At its annual industry celebration in June, Jewelers for Children announced that it is renewing its support of abused and neglected children throughout the country with a $500,000 contribution to National CASA. These funds will be awarded to local CASA programs through the Champions for Abused Children grants program. On hand to share with the jewelers what their support means was Andrew Limas, a young man who suffered abuse and lived a life of uncertainty before the intervention of two CASA volunteers. An excerpt of Andrew's speech is below.
My name is Andrew Limas and I would like to tell you what it is like to be the child—the child who is taken away for his own protection.
I’m the oldest of 12 children. I was born into a home with very little love. I grew up believing this was how my life was set out to be. When I was five my mother’s boyfriend snatched me from the top bunk bed and threw me into the corner of the door, where I found myself with a bleeding wound on my forehead.
My mother found me later that night in the hospital. Even though my mom’s boyfriend had threatened me, I told my mom what had happened. The next night we ran away.
Then my mother met a really nice guy who I thought cared about us. But soon he revealed the abusive man hiding inside. During the next seven years, I gained four new sisters and brothers. We came to the attention of child protective services a number of times and were in and out of foster care. When I was eight, my mother’s boyfriend killed my three-month-old brother, and beat my other brother who ended up in a coma. Thank God he recovered! After that, my siblings and I were placed with my grandparents. But this wouldn’t be a forever home for me.
Years later, my mother met a new man and had four more children. After bruises were found all over their bodies, my brothers and sisters were removed from my mother and ultimately placed with family members after months in foster care.
My siblings and I tried to reassemble the pieces of our lives, often without a trusted adult to help us. So I’m very thankful to the judge who appointed us CASA volunteers. Maggie Munoz and Tisha Looker.
At first, I did whatever I could to keep my distance. Up until then, every new person that I invited into my life hurt me, but this time, that wasn't the case! My CASA volunteers are two phenomenal amazing people, who have opened so many doors for me and my brothers and sisters.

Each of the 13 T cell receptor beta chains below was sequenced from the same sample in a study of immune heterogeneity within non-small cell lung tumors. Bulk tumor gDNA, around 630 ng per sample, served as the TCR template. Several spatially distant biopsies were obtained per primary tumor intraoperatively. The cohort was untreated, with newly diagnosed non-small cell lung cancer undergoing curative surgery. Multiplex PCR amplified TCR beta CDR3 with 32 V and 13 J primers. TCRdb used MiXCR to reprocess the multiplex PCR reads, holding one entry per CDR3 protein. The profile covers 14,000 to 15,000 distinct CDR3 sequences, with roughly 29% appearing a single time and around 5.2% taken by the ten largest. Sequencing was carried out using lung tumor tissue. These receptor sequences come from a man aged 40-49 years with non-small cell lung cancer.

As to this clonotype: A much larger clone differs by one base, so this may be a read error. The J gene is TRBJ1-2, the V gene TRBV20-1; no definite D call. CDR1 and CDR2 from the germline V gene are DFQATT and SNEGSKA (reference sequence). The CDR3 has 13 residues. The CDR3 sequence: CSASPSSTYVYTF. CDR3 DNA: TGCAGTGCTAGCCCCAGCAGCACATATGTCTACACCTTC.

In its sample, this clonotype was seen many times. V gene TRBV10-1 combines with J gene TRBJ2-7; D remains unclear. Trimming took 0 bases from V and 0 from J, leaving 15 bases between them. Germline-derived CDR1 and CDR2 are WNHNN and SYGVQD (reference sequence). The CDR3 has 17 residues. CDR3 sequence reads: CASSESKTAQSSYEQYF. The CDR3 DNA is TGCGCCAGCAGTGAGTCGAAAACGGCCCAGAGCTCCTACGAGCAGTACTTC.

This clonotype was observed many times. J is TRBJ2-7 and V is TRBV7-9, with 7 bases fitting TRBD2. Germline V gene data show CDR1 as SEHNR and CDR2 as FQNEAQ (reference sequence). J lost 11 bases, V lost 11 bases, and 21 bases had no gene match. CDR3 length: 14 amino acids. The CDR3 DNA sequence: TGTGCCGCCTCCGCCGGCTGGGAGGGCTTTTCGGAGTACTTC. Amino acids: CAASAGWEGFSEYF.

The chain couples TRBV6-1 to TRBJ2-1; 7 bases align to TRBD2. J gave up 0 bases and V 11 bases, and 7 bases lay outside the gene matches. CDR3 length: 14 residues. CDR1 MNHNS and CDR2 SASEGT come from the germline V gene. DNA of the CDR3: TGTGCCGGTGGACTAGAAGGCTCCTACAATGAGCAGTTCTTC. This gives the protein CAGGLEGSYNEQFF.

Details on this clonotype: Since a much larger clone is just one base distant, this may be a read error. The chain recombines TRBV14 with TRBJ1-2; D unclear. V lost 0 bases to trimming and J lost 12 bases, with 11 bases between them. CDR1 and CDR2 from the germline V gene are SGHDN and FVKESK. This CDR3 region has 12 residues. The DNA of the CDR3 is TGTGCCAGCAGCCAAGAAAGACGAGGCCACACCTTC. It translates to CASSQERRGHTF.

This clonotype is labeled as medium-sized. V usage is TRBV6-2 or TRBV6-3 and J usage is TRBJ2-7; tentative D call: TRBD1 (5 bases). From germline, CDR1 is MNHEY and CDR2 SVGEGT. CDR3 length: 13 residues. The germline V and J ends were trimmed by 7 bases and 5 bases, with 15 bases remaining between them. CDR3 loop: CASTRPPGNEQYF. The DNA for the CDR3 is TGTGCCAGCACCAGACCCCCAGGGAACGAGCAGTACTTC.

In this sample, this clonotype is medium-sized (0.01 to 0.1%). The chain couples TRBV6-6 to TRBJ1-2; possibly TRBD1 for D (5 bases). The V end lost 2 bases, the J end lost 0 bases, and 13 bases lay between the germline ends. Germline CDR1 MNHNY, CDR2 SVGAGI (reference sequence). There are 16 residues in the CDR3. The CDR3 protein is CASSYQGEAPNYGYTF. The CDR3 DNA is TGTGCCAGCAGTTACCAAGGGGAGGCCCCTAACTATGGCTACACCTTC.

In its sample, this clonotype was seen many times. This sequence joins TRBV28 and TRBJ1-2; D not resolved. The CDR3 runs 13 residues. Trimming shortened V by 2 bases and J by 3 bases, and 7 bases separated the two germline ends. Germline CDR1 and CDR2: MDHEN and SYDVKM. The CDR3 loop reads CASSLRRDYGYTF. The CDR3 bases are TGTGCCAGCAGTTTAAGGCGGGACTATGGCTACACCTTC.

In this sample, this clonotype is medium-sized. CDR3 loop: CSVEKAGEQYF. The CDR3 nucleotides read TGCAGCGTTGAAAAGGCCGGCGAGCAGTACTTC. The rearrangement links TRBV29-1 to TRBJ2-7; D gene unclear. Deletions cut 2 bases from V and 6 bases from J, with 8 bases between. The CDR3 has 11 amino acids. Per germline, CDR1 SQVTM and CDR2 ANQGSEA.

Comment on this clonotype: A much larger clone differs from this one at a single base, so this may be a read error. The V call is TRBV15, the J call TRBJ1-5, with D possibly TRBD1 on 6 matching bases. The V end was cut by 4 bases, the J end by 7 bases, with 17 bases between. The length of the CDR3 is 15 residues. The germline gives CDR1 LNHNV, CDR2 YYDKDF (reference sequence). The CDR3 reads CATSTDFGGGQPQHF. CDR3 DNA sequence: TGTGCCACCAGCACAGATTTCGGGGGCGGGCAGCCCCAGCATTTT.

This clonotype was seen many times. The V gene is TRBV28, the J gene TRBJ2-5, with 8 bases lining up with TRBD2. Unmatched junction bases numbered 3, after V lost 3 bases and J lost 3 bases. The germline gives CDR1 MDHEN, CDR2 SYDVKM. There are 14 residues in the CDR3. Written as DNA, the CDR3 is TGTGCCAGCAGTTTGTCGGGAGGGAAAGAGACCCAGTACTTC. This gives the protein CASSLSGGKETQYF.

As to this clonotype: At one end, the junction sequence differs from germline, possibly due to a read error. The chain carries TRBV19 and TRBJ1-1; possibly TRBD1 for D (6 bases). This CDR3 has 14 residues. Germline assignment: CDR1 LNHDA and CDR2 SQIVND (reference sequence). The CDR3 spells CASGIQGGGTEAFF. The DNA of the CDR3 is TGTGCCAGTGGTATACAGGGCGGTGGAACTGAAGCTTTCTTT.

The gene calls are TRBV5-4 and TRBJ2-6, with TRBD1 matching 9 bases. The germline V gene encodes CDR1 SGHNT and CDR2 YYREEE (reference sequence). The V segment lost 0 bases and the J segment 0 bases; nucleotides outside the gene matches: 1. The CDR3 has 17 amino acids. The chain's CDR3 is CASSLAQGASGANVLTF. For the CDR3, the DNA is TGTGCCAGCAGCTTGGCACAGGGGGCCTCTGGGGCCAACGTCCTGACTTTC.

Maggie and Tisha attended court on behalf of my siblings and me. They monitored my case to ensure appropriate services were identified and provided whenever necessary. They coordinated a schedule that allowed me to visit my mother on my terms. They have been there to follow up with my various state caseworkers and an attorney to assist with my transition to independent living. When I was selected to appear at the state capitol, it was my CASA volunteers who made sure I was appropriately dressed for the event.
Maggie and Tisha have shown me true unconditional love. They have helped me develop life skills in responsibility to pursue an outstanding future.
I cannot thank the CASA program enough for helping me become who I am today. I am a senior in high school, with a 3.7 GPA, and the student body president of Western High School. I am also the president of the Campus Ministry Bible Club, Worship Leader, member of the Environmental Club Green Warriors and one of the lead singers of a local Christian Band known as The Kingdom of Colors.
Life isn't just about your past or ancestors. It’s about your descendants and your future. Everything I have encountered has given me the grace to tackle whatever the world throws at me. I would not be here today without Maggie, Tisha, and people like you taking a stand and declaring, “I am for the child.” There are 400,000 children who don’t have a CASA volunteer yet. I pray that every one of them will have someone like Maggie and Tisha.
Jewelers for Children (JFC), the industry organization of jewelry retailers, manufacturers, watch companies and trade associations, is the leading private supporter of the National CASA Association and its member programs. Through its Champions for Abused Children Initiative, JFC has contributed $7.4 million since 2003, significantly advancing National CASA's vision of providing a CASA volunteer for every abused and neglected child who needs one. The initiative also provides opportunities for jewelry industry members to volunteer to help children.